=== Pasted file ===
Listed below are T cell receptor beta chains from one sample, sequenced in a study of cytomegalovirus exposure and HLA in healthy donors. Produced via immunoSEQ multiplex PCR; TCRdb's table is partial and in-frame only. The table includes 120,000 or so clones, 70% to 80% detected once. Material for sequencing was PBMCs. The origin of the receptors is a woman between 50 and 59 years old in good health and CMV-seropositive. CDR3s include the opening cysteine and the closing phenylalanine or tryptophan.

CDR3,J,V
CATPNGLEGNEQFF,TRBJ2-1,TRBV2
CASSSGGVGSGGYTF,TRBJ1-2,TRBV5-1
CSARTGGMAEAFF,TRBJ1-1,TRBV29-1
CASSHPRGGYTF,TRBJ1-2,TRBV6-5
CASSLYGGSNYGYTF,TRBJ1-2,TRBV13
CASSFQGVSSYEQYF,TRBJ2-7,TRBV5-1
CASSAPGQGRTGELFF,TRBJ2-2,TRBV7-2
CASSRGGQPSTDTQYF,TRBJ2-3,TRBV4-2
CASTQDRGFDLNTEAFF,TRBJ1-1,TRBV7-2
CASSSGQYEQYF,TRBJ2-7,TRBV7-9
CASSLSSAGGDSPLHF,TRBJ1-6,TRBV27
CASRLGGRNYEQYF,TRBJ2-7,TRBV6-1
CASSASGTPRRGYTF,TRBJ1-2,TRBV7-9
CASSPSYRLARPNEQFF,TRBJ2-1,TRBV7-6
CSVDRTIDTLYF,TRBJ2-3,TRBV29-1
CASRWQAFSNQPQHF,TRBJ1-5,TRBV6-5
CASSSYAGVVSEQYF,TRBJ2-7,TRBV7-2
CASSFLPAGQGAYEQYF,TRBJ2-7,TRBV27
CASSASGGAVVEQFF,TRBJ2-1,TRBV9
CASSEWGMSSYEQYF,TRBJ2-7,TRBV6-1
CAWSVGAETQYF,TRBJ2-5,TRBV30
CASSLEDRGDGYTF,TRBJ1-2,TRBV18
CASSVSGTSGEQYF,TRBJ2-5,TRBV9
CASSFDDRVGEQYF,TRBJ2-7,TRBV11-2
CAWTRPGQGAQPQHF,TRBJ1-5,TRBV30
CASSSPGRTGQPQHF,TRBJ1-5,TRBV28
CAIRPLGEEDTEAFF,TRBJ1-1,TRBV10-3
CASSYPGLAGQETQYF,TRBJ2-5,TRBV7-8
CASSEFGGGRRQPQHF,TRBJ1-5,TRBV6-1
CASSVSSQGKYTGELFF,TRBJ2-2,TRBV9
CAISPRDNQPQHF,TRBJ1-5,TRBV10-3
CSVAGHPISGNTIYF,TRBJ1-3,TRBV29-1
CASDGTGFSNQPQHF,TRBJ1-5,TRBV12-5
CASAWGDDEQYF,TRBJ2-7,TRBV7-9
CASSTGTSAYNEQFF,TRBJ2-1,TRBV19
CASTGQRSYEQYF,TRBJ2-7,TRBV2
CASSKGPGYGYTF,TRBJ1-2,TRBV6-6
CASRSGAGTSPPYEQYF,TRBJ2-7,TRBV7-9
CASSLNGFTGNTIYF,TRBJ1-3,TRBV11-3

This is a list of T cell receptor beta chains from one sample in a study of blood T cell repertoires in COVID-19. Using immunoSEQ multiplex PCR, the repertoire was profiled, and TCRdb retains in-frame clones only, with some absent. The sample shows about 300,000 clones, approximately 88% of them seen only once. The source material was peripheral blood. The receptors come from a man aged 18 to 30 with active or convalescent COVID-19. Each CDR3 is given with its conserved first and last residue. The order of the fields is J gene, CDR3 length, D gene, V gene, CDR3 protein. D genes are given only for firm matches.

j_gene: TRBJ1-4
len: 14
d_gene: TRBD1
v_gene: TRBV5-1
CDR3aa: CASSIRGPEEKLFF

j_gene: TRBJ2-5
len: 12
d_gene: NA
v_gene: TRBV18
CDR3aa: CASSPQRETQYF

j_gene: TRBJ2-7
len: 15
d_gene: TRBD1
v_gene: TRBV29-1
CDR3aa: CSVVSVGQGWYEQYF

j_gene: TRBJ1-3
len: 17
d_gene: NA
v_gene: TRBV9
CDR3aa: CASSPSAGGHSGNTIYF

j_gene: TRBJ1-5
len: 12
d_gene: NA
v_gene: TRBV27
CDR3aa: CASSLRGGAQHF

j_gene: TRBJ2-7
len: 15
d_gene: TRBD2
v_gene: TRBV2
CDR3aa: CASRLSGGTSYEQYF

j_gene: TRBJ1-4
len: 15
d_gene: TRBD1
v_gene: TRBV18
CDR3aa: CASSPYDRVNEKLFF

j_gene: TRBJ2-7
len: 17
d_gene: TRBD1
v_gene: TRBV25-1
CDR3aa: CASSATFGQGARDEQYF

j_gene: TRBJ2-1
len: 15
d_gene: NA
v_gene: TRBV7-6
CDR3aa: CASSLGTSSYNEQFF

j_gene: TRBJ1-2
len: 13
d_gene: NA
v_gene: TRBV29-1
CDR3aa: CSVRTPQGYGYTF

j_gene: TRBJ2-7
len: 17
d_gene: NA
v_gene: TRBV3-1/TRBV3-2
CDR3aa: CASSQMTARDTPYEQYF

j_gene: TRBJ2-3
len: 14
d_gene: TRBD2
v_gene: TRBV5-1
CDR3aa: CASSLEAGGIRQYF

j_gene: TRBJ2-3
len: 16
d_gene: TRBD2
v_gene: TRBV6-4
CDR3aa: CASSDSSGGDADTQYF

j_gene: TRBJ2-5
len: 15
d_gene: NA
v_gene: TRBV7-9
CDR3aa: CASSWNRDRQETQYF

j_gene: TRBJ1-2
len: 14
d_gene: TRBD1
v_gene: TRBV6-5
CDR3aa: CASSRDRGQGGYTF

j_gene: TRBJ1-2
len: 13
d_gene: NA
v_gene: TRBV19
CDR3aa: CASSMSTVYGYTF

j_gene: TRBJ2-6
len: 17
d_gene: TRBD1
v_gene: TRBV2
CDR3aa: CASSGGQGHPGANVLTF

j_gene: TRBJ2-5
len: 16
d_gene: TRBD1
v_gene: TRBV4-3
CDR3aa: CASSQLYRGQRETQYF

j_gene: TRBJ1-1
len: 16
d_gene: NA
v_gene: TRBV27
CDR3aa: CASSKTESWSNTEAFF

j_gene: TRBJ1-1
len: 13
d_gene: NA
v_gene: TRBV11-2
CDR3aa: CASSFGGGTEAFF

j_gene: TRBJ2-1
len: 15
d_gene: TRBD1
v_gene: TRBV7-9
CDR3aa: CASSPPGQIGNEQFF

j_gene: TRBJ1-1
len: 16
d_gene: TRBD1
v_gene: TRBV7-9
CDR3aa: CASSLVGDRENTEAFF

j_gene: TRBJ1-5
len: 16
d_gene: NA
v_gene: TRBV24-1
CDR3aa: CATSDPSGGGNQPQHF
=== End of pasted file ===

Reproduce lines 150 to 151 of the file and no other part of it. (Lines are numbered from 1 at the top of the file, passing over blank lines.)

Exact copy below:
d_gene: TRBD1
v_gene: TRBV7-9